I was sad to hear that Hans Rosling died today. I appreciated his unique approach to analyzing and using research data (especially qualitative data). He produced animations that made complex statistics lively and meaningful. As the BBC noted:
Facts, Mr Rosling believed, could correct “global ignorance” about the reality of the world, which “has never been less bad”.
As his son, Ola Rosling, said on Twitter, Hans Rosling had a “dream of a fact-based worldview.” We have never needed it more. The “fact tank” he helped found, Gapminder, will carry on his dream and his work.
The subject of this blog is “difference-making” communication. David K. Harbour gave a stunning example in his acceptance speech at last night’s Screen Actors Guild Awards ceremony:
In light of all that is going on in the world today, it is difficult to celebrate the already-celebrated Stranger Things. But this award from you, who take your craft seriously and earnestly believe — like me — that great acting can change the world, is a call to arms from our fellow craftsmen and – women to go deeper and through our art, to battle against fear, self-centeredness, and the exclusivity of a predominantly narcissistic culture and through our craft to cultivate a more empathetic and understanding society by revealing intimate truths that serve as a forceful reminder to folks that when they feel broken and afraid and tired, they are not alone.
We are united in that we are all human beings and we are all together on this horrible, painful, joyous, exciting, and mysterious ride that is being alive. Now, as we act in the continuing narrative of Stranger Things, we 1983 Midwesterners will repel bullies. We will shelter freaks and outcasts, those who have no home. We will get past the lies. We will hunt monsters. And when we are at a loss amidst the hypocrisy and casual violence of certain individuals and institutions, we will, as per Chief Jim Hopper, punch some people in the face when they seek to destroy what we have envisioned for ourselves and the marginalized. And we will do it all with soul, with heart, and with joy. We thank you for this responsibility!
Yesterday was International Holocaust Remembrance Day. I spent it reading Behind the fireplace: Memoirs of a girl working in the Dutch Resistance, by Andrew Scott and Grietje Okma Scott.
Grietje, who died a year ago, on January 4, 2016, at the age of 93, was just a young woman when she joined the Dutch Resistance against the Nazi occupation of her country. Through her story, we see the difference that one person can make in the lives of others, the course of a war, and the fate of a nation, as well as the web of social connections that supported her brave actions. Her story also serves to remind us of a theme that runs through human history: where there is oppression, there will also be resistance.
Howard Zinn, the late historian and activist, once said, “You can’t be neutral on a moving train.” The train is moving. Here are some principles on which I cannot and will not be neutral:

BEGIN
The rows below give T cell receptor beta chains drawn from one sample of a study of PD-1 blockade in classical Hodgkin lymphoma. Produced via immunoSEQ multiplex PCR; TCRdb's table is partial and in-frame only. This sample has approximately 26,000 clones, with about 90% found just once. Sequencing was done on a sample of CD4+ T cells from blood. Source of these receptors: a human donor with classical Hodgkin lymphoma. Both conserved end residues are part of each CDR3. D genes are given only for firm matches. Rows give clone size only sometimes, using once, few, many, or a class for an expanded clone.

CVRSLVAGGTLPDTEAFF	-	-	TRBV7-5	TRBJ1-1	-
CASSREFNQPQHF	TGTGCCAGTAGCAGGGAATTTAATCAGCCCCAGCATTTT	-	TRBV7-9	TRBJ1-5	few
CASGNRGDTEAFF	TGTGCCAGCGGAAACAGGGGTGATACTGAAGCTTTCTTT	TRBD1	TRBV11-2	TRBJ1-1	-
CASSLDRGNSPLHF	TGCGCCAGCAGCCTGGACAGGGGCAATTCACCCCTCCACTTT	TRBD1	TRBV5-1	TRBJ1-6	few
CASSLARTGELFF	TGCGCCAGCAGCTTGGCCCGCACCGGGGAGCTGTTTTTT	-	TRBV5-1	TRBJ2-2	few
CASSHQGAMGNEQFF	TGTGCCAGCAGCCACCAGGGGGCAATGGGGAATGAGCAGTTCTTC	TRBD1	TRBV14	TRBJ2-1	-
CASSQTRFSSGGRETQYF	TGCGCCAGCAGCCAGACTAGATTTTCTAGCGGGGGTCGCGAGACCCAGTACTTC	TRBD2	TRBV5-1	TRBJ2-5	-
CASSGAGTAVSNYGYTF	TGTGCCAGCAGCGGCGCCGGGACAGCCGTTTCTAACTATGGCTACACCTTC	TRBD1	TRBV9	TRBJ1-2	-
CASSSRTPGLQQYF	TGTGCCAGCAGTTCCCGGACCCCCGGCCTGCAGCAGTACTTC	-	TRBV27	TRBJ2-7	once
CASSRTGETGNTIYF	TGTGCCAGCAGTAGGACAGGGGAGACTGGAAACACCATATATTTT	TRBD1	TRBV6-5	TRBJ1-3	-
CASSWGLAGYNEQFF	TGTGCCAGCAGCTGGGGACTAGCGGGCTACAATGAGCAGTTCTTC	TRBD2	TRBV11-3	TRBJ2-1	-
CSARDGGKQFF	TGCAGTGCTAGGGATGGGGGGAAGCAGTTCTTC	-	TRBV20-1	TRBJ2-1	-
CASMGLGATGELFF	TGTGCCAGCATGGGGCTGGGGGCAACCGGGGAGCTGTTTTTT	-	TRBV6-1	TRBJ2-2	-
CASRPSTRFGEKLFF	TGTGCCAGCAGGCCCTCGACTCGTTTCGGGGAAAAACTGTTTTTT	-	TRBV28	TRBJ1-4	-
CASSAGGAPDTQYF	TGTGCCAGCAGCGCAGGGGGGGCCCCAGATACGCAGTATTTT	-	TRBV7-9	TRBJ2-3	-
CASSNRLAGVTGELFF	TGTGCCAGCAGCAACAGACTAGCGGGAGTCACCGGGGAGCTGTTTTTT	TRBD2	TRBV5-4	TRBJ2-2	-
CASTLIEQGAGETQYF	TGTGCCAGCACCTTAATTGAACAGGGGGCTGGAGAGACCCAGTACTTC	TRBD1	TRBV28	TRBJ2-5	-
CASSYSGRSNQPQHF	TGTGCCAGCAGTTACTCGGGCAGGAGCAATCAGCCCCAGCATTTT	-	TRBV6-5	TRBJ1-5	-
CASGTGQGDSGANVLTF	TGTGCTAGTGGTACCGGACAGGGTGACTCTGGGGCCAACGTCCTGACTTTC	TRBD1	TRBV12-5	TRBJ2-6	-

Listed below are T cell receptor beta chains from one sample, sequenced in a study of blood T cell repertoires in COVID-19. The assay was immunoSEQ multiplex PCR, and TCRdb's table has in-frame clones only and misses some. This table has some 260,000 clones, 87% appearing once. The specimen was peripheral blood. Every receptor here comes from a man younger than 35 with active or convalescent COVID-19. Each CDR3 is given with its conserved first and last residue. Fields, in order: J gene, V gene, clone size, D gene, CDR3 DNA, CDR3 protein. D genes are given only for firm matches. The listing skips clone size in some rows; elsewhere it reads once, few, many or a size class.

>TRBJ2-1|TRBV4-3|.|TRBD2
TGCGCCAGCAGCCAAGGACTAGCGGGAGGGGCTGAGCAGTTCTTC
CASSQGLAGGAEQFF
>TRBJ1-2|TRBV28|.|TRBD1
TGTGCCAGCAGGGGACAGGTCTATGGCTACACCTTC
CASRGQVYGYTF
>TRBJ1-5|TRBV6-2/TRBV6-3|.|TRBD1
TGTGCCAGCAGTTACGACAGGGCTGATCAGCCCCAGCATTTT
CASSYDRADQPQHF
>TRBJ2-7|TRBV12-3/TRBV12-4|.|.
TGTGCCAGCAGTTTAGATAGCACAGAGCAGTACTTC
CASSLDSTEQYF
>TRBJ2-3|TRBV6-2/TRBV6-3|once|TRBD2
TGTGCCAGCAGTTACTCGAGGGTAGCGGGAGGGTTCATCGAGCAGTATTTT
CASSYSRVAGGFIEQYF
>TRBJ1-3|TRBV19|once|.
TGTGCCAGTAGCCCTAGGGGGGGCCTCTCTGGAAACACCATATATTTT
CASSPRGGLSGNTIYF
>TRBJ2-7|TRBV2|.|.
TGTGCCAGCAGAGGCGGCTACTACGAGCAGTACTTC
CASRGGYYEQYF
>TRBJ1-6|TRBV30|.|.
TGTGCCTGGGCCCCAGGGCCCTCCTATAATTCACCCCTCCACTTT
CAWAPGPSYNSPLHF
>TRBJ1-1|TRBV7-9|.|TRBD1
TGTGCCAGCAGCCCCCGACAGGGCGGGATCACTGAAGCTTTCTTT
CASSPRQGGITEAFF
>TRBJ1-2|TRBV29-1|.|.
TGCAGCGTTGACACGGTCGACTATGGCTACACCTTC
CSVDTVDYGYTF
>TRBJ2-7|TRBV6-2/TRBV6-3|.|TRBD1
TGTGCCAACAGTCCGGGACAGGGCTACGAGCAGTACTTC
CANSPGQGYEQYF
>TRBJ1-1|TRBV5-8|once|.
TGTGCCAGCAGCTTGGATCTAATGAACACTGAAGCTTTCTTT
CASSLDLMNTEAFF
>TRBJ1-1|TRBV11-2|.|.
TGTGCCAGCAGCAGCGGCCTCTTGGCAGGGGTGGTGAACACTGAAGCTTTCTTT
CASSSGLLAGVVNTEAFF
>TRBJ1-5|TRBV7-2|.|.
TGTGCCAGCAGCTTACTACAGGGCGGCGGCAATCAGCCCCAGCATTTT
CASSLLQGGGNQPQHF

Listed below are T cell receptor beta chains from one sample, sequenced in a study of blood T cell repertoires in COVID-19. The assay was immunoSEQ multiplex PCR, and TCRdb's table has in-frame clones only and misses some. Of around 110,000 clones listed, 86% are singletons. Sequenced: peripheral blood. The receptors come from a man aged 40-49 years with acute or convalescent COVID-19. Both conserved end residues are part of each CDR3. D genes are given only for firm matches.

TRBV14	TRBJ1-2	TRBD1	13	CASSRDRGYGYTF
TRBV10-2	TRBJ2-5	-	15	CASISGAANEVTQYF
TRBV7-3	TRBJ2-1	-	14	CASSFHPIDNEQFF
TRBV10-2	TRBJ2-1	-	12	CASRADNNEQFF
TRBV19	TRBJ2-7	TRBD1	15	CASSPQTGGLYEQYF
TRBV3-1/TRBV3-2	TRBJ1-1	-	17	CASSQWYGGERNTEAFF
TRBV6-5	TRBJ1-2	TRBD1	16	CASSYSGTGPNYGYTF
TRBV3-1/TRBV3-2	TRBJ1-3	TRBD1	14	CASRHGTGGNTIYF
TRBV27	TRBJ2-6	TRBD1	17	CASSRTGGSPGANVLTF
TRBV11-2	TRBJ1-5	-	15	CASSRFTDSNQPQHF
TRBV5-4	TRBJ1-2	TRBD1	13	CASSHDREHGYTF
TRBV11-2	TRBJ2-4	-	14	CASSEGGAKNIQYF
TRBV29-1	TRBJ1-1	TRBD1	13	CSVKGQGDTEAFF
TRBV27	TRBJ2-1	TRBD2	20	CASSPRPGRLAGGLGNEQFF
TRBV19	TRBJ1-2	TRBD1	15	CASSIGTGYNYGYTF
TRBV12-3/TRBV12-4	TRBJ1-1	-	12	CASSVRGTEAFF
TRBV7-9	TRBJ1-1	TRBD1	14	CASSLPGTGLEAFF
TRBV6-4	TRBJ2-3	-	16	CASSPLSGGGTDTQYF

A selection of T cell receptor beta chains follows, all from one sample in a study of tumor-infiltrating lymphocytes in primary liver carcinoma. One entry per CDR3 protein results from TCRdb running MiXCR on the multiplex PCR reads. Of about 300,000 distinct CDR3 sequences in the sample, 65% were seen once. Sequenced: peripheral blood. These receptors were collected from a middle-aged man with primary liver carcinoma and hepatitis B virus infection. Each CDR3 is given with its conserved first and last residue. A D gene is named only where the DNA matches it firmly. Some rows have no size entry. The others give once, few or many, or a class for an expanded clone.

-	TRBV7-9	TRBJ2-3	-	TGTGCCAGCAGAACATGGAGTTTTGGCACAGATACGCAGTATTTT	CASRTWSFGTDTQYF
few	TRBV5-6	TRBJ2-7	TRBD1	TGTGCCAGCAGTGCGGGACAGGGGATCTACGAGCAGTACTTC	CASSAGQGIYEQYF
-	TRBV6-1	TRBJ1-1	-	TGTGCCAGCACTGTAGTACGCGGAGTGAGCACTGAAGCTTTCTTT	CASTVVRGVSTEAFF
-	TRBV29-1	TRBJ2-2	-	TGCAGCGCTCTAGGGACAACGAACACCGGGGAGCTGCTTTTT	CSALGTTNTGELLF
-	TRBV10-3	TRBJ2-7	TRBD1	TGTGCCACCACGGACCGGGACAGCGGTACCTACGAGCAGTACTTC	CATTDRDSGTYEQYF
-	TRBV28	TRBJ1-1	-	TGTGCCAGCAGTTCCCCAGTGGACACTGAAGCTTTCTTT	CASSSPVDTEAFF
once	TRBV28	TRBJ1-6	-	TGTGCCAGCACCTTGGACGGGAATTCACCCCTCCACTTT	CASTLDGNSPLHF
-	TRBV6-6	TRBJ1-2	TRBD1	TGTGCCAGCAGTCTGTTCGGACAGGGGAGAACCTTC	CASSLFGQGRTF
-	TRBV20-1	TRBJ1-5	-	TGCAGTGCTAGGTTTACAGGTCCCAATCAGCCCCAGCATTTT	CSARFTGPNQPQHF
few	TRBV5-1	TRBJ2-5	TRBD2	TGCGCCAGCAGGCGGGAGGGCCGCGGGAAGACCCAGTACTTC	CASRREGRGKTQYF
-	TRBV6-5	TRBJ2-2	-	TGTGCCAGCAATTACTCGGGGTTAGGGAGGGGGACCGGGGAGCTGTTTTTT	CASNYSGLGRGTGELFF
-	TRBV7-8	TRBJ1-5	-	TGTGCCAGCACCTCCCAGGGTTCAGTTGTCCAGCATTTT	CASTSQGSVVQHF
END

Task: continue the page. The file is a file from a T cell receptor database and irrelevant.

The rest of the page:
- All people deserve to be treated with dignity, respect, and compassion. This includes especially those people who seem to be easy for others to marginalize, demonize, and victimize: women, people of color, the disabled, immigrants, members of the LGBTQ community, the elderly, the poor, the sick, prisoners, and people who choose religions other than Christianity as well as those who choose not to affiliate with any religion at all.
- We must uphold and defend our Constitution, including our First Amendment protections for freedom of speech, freedom of the press, freedom of assembly, freedom of religion, and freedom to petition our government for redress of grievances.
- We need to maintain the separation between church and state.
- A vibrant democracy requires a free and independent press.
- Education is a public good that creates an informed citizenry. We must support access to free, high quality public education for all.
- Our public officials should be accountable, ethical, transparent, and truthful.
- Service to citizens is the essence of government. Our government officials should not enrich themselves, their families, friends, or donors, at the expense of the citizens they serve.
- Health care is a human right.
- We need to protect the environment and the world’s natural resources from greed and undue reliance on fossil fuels.
- We have a right to live our lives in privacy, free of government and corporate surveillance.
- Severe economic inequality destroys the fabric of society. We must recognize that laws that unjustly enrich the few at the expense of the many, rather than any individual’s lack of effort or merit, are often at the heart of economic inequality. When we see laws that foster inequality, we must fight to change them.
- People should come before profits.
- Corporations are not people.
These principles are not radical. They have been expressed, to greater or lesser extent, in the Universal Declaration of Human Rights and also The Constitution of the United States. On these principles, I am not neutral and will not be silent.